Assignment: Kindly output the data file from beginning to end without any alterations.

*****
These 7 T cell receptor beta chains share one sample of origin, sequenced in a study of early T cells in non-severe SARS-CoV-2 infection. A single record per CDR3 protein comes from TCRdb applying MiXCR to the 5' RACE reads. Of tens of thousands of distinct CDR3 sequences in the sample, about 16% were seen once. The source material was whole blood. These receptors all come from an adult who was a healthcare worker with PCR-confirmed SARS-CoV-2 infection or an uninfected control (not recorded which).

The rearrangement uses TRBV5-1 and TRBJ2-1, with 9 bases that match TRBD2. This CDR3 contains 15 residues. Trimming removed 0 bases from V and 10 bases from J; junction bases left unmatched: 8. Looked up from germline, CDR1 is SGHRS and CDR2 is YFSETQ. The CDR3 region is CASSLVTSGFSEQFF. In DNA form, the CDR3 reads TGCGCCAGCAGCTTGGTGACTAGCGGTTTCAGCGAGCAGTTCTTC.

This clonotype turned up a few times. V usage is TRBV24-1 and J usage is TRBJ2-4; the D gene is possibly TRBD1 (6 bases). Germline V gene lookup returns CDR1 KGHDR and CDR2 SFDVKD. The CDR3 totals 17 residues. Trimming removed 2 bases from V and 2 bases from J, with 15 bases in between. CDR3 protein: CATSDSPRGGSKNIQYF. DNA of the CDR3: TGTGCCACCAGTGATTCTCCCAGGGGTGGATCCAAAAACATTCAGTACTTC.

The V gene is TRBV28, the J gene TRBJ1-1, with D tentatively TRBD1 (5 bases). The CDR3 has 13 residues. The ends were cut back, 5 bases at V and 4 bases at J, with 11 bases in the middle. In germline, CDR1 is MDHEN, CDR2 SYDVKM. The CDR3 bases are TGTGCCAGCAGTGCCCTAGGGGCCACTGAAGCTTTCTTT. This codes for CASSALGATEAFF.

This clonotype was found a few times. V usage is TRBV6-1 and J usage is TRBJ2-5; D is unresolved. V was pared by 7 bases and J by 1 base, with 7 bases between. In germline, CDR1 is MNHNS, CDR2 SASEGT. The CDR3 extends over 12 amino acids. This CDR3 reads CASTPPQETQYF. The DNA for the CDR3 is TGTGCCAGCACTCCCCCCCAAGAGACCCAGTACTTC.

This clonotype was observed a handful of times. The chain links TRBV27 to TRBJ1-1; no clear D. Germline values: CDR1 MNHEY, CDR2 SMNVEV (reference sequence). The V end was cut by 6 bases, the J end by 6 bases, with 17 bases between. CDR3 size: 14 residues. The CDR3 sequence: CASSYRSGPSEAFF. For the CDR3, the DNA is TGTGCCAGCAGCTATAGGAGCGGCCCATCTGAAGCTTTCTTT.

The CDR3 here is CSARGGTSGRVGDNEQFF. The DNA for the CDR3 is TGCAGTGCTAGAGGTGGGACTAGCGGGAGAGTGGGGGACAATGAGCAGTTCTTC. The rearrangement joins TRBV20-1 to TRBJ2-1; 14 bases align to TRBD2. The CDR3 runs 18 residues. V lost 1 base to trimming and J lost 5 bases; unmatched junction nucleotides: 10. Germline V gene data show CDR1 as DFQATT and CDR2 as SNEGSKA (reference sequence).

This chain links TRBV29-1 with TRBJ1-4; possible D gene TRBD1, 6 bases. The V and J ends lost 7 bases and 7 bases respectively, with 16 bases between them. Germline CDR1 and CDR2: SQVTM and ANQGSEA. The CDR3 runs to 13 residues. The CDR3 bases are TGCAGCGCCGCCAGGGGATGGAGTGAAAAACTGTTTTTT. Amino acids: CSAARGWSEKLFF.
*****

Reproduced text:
These 7 T cell receptor beta chains share one sample of origin, sequenced in a study of early T cells in non-severe SARS-CoV-2 infection. A single record per CDR3 protein comes from TCRdb applying MiXCR to the 5' RACE reads. Of tens of thousands of distinct CDR3 sequences in the sample, about 16% were seen once. The source material was whole blood. These receptors all come from an adult who was a healthcare worker with PCR-confirmed SARS-CoV-2 infection or an uninfected control (not recorded which).

The rearrangement uses TRBV5-1 and TRBJ2-1, with 9 bases that match TRBD2. This CDR3 contains 15 residues. Trimming removed 0 bases from V and 10 bases from J; junction bases left unmatched: 8. Looked up from germline, CDR1 is SGHRS and CDR2 is YFSETQ. The CDR3 region is CASSLVTSGFSEQFF. In DNA form, the CDR3 reads TGCGCCAGCAGCTTGGTGACTAGCGGTTTCAGCGAGCAGTTCTTC.

This clonotype turned up a few times. V usage is TRBV24-1 and J usage is TRBJ2-4; the D gene is possibly TRBD1 (6 bases). Germline V gene lookup returns CDR1 KGHDR and CDR2 SFDVKD. The CDR3 totals 17 residues. Trimming removed 2 bases from V and 2 bases from J, with 15 bases in between. CDR3 protein: CATSDSPRGGSKNIQYF. DNA of the CDR3: TGTGCCACCAGTGATTCTCCCAGGGGTGGATCCAAAAACATTCAGTACTTC.

The V gene is TRBV28, the J gene TRBJ1-1, with D tentatively TRBD1 (5 bases). The CDR3 has 13 residues. The ends were cut back, 5 bases at V and 4 bases at J, with 11 bases in the middle. In germline, CDR1 is MDHEN, CDR2 SYDVKM. The CDR3 bases are TGTGCCAGCAGTGCCCTAGGGGCCACTGAAGCTTTCTTT. This codes for CASSALGATEAFF.

This clonotype was found a few times. V usage is TRBV6-1 and J usage is TRBJ2-5; D is unresolved. V was pared by 7 bases and J by 1 base, with 7 bases between. In germline, CDR1 is MNHNS, CDR2 SASEGT. The CDR3 extends over 12 amino acids. This CDR3 reads CASTPPQETQYF. The DNA for the CDR3 is TGTGCCAGCACTCCCCCCCAAGAGACCCAGTACTTC.

This clonotype was observed a handful of times. The chain links TRBV27 to TRBJ1-1; no clear D. Germline values: CDR1 MNHEY, CDR2 SMNVEV (reference sequence). The V end was cut by 6 bases, the J end by 6 bases, with 17 bases between. CDR3 size: 14 residues. The CDR3 sequence: CASSYRSGPSEAFF. For the CDR3, the DNA is TGTGCCAGCAGCTATAGGAGCGGCCCATCTGAAGCTTTCTTT.

The CDR3 here is CSARGGTSGRVGDNEQFF. The DNA for the CDR3 is TGCAGTGCTAGAGGTGGGACTAGCGGGAGAGTGGGGGACAATGAGCAGTTCTTC. The rearrangement joins TRBV20-1 to TRBJ2-1; 14 bases align to TRBD2. The CDR3 runs 18 residues. V lost 1 base to trimming and J lost 5 bases; unmatched junction nucleotides: 10. Germline V gene data show CDR1 as DFQATT and CDR2 as SNEGSKA (reference sequence).

This chain links TRBV29-1 with TRBJ1-4; possible D gene TRBD1, 6 bases. The V and J ends lost 7 bases and 7 bases respectively, with 16 bases between them. Germline CDR1 and CDR2: SQVTM and ANQGSEA. The CDR3 runs to 13 residues. The CDR3 bases are TGCAGCGCCGCCAGGGGATGGAGTGAAAAACTGTTTTTT. Amino acids: CSAARGWSEKLFF.